By around four o’clock the following morning, I was so lonesome in my emergency psych wing cot, I got up to see if the man sitting over by the dreaded television would talk to me. He spoke of his attempt to hang himself and of his struggles with heroin addiction, with trying to make it as an artist, with paying his ever-increasing rent. His bitter eyes were glazed from three sleepless nights, his hair greasy and matted from two showerless weeks.

A couple of hours later, they finally wheeled me up to the locked psych ward. As I wept in the hallway over the shock of landing in this prison of my own making, a baby-faced patient with thinning hair and a crooked nose gently reassured me. After I asked him why he was in the ward, he said he’d been hearing voices. Like the man from downstairs, he was probably a few years younger than I am—I’m 38 — but the cruelty of time had etched much deeper tales of hardship across each of their faces. Homeless, my new friend longed to get his SSDI check and buy a three-day bus trip back to his beloved birthplace, where life was better.

I seemed to be the only garden variety anxious-depressive in the ward, and was probably the only one gainfully employed, certainly the sole Ivy League grad. As far as I could estimate, most of the two dozen or so other men and women were homeless or unstably housed and largely suffered from psychosis.

The psych ward was the floor they couldn’t fall below. Or in political terms, it was the safety net. Mostly black or brown, these were the people at the very bottom of the totem pole, the ones Democrats strive to protect and Republicans see as a burden best left out in the cold. Even I, for all my fortune in life, was there among them in the hospital only thanks to the grace of progressive politics, with my Affordable Care Act marketplace health plan picking up the tab. (Thanks, Obama!)

I adjusted pretty easily to the steady rhythms of the ward. The only thing that surprised me was how much everything was just like in the movies. Figuring out the rules and then following them was paramount (never cross the red line barring the main exit), as was sticking to the daily schedule. There was the diverse cast of characters wearing standard-issue blue pajamas day and night, drifting about in a medicated haze. There was the high premium placed on snacks: the 11 AM queue for apple or orange juice, the mealtime pudding cups. (One woman nearly cried when I wouldn’t give her mine.) There were the 15-minute room checks. The hospital food. (Crystallized Sanka packets with every meal.) And of course there were the mini Dixie Cups the staff used to distribute our meds.

The other patients gabbed about the election with a mixture of bemusement and rambunctious excitement over the sheer lunacy of the outcome. They cracked jokes about Trump’s wall, and who among them would get deported first. The election seemed an abstraction to them, as consequential as the outcome of the latest season of “The Apprentice.” Washington, DC, is a world away when you’re living with schizophrenia on the streets.

TV really was the enemy. I dashed out of the common room whenever any political news came on. Otherwise I sat confounded by morning talk shows. What on God’s green earth did Rachael Ray still have to grin about? (Thanksgiving leftover recipes.) Why was Kelly Ripa, perky as ever, wasting her breath probing the actress who played Lady Mary on “Downton Abbey” for details about her summer vacation? It was all just so surreal.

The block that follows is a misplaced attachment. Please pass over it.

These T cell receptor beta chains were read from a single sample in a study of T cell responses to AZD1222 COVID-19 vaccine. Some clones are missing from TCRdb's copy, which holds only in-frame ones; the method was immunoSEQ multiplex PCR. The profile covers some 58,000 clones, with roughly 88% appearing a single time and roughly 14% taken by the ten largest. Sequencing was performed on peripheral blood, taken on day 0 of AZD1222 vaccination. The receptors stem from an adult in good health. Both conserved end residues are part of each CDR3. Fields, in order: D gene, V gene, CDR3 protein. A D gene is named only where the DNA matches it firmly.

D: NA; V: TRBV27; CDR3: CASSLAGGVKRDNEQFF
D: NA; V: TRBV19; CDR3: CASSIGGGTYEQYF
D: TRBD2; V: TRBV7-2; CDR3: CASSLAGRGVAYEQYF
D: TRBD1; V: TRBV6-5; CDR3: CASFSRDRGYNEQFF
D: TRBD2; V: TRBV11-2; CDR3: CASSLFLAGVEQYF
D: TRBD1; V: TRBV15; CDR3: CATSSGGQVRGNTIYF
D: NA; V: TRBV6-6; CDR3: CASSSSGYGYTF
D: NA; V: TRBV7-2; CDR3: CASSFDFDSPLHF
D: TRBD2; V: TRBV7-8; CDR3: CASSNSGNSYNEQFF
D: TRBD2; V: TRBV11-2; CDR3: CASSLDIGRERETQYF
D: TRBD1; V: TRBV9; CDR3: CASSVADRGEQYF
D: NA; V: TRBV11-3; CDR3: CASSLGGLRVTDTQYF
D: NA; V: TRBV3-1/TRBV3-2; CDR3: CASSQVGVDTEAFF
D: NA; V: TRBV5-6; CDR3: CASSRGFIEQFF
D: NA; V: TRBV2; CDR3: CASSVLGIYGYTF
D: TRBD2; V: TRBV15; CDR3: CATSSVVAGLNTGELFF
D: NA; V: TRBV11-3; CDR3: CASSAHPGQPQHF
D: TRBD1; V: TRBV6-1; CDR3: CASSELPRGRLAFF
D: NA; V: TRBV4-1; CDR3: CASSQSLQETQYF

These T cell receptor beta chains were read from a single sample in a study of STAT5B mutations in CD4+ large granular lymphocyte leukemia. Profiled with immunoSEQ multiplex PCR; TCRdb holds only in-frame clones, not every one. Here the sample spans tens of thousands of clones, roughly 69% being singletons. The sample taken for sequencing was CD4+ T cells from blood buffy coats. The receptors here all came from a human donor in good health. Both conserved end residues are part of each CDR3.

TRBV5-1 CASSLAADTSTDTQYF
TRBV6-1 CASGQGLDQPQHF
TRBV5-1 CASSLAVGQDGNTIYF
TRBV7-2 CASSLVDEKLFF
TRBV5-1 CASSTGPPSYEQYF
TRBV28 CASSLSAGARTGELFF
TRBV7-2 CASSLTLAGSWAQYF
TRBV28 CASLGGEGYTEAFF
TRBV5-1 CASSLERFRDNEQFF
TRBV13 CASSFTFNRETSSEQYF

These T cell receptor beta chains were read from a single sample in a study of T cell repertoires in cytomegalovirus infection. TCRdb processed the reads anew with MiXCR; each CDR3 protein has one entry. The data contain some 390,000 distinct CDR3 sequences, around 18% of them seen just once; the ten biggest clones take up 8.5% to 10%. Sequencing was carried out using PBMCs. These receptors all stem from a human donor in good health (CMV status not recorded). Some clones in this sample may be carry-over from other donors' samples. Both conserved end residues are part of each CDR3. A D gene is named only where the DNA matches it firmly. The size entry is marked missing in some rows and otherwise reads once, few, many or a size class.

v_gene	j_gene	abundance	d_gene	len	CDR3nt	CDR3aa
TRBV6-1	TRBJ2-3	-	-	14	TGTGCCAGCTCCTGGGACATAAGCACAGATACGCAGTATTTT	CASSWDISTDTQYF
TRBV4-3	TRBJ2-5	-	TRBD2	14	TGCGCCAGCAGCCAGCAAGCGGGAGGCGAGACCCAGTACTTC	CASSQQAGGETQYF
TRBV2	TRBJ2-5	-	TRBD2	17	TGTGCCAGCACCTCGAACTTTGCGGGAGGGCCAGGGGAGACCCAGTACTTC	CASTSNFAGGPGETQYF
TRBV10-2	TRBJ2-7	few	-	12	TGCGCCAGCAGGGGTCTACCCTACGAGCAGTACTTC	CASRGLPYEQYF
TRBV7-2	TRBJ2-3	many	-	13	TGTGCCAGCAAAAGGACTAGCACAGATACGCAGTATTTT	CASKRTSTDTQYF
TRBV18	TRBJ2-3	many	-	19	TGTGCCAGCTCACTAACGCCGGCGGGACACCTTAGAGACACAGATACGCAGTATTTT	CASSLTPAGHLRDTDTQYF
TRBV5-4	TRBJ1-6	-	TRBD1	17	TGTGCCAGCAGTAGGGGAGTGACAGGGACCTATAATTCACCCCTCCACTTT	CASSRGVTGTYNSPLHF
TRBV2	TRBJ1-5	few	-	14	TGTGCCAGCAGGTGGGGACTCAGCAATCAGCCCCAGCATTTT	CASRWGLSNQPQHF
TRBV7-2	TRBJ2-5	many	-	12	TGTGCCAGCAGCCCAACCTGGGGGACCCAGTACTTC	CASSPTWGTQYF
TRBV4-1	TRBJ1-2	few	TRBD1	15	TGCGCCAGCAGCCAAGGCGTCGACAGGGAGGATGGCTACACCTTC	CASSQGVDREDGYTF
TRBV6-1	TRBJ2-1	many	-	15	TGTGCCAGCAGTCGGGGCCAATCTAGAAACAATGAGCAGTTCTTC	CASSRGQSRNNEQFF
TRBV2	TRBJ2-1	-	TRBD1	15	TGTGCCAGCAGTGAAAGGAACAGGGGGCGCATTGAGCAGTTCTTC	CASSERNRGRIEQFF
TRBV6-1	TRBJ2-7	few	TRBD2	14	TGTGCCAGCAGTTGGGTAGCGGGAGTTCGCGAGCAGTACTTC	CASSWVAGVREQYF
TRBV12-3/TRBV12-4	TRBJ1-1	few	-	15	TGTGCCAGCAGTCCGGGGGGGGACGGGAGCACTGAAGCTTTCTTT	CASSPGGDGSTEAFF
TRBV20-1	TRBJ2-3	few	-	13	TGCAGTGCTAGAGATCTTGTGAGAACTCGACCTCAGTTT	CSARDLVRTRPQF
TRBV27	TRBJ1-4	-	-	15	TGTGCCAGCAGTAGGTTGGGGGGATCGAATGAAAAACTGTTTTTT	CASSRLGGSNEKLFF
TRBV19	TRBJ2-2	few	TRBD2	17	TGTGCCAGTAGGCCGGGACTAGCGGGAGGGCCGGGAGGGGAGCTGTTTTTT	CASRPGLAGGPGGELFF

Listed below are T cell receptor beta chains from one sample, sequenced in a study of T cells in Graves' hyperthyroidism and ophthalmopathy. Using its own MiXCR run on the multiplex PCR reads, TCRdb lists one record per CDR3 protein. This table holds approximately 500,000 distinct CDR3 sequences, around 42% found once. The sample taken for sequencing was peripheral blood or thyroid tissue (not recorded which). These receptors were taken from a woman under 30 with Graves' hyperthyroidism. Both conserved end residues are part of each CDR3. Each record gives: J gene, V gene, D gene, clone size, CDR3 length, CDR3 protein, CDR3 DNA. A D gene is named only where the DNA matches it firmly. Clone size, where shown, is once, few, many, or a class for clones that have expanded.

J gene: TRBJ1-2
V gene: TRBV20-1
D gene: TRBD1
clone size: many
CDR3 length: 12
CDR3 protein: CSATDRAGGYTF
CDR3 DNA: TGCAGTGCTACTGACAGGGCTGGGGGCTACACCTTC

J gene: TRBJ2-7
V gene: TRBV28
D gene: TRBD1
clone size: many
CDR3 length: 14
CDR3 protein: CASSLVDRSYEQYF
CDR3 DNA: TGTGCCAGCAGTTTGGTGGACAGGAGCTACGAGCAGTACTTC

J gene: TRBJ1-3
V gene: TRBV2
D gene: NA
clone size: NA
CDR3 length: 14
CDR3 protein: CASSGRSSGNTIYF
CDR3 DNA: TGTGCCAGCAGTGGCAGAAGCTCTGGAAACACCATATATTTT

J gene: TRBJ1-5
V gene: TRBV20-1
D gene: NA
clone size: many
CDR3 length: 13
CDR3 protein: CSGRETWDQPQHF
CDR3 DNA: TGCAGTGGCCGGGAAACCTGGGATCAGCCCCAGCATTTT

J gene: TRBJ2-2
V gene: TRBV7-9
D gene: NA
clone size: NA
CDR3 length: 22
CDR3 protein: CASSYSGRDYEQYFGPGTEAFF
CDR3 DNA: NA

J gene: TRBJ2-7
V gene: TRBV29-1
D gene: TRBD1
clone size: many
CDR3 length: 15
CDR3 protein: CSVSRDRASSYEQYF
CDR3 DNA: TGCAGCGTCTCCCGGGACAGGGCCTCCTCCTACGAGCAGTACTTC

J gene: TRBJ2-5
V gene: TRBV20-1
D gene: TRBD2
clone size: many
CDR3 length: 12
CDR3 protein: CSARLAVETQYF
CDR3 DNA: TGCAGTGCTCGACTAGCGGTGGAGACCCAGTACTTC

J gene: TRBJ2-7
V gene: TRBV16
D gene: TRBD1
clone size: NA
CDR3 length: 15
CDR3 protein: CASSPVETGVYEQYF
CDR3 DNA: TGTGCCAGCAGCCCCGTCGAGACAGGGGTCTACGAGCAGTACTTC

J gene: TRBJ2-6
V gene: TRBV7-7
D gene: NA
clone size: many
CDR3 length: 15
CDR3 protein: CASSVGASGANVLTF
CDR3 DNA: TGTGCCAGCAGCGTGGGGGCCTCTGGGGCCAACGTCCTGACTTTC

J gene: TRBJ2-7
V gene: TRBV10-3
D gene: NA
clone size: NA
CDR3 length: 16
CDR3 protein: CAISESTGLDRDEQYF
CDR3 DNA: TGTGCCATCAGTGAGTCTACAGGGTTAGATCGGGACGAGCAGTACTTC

By Thursday evening, I’d come to appropriate the other patients’ collective calm. (There were of course still isolated screamers among them, not to mention the pleading for opiates, and the paranoid woman who called 911 and claimed the staff was torturing her.) The empty hours, the complete inability to do any work, guided me toward a Zen state. I let the fear of a Trump presidency seep in from time to time—What if Ruth Bader Ginsburg dies? But mostly I looked for kernels of hope. Concerned friends and family who kept me company over the hallway payphone told me I wasn’t alone in my anguish, and that a wide network of others were mobilized to rise up and fight back. The world needed my voice. I mattered.

When I sat down with the supervising psychiatrist to talk over my discharge request, she broke the fourth wall, giving voice to her own anxieties and shock over the Trump victory. It was the first time I’d ever commiserated peer-to-peer with a mental health professional while under her care. I wish I could have reassured her.

Poetically, I was given my walking orders at the 11th hour of the 11th day of the 11th month. I was now a veteran of institutional care — shell shocked, but on my feet.

“Don’t come back, Ryan,” a nurse admonished as I crossed the red line toward an uncertain freedom. “You don’t belong here.”

I know what she meant. My burdens pale in comparison to those stacked against the others in the ward. Still, I had suffered a genuine mental health crisis, and until it passed was a grave danger to myself. So I fell into a safety net.

It saved my life.

Note: I November 2017, I published a follow-up essay to this piece in which I analyzed the avalanche of criticism I received from the right-wing in response to this essay. Click here for the new piece.

Benjamin Ryan is an editor at large at POZ magazine, where he covers the science of HIV. His work has also appeared in The New York Times, New York, The New York Observer, The Nation, The Atlantic, and The Marshall Project. A native of Seattle, he graduated cum laude from Columbia University. Follow him on Facebook and Twitter.

I got a text from a worried friend who had spotted me on MSNBC. 'Are you alright?' he asked. 'I want to die,' I replied.
At the Love Trumps Hate Katy Perry concert, Philadelphia, November 5.
At the Love Trumps Hate Katy Perry concert, Philadelphia, November 5.

If you or someone you know needs help, call 1-800-273-8255 for the National Suicide Prevention Lifeline. Outside of the U.S., please visit the International Association for Suicide Prevention for a database of resources.